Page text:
Chan told Xconomy his work had drawn a lot of industry interest, but meeting the Inception scientists at their San Diego facility last year “hooked him.” Two people in particular, the medicinal chemist Brian Stearns and the biologist Daniel Lorrain, were “very impressive,” said Chan. “They’re so focused on developing products and new drugs. It made perfect sense.”
Chan also liked the idea of a third party like Inception between his work and Roche, which previously had asked him directly to screen their compounds in his lab. “That wasn’t appealing,” he said. “I didn’t want to be a service provider for companies.”
Instead, Chan and his students can get back to basic research and leave the screening work to others. “I’m just a lab rat,” he said. “It’s up to the drug hunters to take the next steps.”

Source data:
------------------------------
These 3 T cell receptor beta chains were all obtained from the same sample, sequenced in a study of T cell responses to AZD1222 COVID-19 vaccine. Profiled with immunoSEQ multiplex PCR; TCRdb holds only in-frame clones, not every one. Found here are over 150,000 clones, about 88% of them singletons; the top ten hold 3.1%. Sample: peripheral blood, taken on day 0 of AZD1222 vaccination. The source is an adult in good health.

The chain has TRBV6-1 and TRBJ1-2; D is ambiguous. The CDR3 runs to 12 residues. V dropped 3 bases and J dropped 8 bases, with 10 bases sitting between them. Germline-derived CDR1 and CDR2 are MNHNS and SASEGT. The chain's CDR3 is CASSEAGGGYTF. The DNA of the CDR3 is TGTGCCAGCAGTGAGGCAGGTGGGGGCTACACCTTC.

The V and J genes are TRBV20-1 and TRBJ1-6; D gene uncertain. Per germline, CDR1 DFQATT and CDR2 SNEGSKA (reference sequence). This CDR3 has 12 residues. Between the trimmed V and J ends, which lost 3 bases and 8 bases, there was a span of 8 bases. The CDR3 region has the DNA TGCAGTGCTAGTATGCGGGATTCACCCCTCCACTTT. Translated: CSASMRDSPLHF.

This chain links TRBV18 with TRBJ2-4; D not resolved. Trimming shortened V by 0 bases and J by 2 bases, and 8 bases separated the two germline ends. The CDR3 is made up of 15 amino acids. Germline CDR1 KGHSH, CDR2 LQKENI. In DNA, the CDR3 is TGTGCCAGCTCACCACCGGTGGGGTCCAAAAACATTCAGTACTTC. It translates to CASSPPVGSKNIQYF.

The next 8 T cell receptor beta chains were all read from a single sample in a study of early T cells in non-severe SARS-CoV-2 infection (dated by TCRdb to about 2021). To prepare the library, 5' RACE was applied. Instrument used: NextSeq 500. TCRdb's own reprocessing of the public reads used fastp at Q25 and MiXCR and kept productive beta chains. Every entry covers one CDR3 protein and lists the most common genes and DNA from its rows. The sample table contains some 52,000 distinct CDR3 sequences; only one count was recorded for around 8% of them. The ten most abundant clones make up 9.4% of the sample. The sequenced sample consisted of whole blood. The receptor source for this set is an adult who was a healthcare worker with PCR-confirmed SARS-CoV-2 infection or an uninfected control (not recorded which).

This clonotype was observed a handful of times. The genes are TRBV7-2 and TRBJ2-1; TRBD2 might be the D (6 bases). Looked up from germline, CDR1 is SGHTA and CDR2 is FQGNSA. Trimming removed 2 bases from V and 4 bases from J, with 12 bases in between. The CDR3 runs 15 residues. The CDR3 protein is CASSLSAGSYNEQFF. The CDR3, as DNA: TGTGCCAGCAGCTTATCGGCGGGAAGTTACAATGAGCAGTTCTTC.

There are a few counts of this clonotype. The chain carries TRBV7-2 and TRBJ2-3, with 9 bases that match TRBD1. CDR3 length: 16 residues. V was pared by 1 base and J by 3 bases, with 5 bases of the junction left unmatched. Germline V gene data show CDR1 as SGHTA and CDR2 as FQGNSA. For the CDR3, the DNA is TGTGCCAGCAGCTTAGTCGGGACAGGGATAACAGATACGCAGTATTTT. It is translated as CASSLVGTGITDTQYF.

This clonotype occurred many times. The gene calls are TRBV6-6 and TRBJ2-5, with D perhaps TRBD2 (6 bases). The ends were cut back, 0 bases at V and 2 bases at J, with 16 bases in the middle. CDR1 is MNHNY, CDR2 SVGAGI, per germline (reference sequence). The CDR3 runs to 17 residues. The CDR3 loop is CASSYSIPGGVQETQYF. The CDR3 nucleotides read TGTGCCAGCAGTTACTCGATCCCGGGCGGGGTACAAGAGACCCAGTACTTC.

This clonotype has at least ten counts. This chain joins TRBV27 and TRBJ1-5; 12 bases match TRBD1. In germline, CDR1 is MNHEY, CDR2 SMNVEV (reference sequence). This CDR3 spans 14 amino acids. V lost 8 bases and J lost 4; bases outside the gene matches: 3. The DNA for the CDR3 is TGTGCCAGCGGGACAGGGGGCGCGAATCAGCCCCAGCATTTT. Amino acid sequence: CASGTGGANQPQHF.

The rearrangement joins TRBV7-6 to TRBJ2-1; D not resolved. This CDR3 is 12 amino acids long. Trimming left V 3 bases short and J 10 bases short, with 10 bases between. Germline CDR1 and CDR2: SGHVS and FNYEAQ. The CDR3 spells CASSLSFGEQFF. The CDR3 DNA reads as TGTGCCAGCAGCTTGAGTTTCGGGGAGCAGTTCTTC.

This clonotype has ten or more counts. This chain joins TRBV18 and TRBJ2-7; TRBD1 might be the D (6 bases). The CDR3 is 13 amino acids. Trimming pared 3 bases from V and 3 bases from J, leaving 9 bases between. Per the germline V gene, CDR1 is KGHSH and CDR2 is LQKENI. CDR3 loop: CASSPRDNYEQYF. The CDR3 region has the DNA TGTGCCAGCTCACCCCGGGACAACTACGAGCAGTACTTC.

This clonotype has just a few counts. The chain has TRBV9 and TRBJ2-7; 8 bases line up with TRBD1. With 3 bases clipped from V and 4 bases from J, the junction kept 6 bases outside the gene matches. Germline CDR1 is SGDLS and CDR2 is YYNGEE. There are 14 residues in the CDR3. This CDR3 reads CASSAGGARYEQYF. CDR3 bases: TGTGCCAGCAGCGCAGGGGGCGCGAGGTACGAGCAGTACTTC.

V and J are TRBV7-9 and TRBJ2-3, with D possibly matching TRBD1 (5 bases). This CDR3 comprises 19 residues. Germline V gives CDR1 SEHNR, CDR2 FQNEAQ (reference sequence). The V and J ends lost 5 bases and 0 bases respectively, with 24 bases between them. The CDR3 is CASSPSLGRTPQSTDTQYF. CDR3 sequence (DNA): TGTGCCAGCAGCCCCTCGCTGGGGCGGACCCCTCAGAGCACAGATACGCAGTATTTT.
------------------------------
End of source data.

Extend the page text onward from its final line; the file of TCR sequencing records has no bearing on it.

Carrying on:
Chan and his fellow UCSF neurology professor Ari Green, also an MD who treats multiple sclerosis patients, are among Inception 5’s founders and have an undisclosed equity stake. (Versant is the main owner, and Inception’s employees also take equity in each spinout.)
Even as the micropillar screen goes over to Inception 5, Green is overseeing a 50-person trial at UCSF with a drug he and Chan found with the screen. Like much of the work surrounding myelin repair, Green is taking a creative tack to measure the drug’s effect. The trial measures the speed at which light shone in a patient’s eye is converted into a signal in the brain. Myelin damage to the optic nerve slows that conversion. Patients whose speed improves during the trial might be experiencing myelin repair.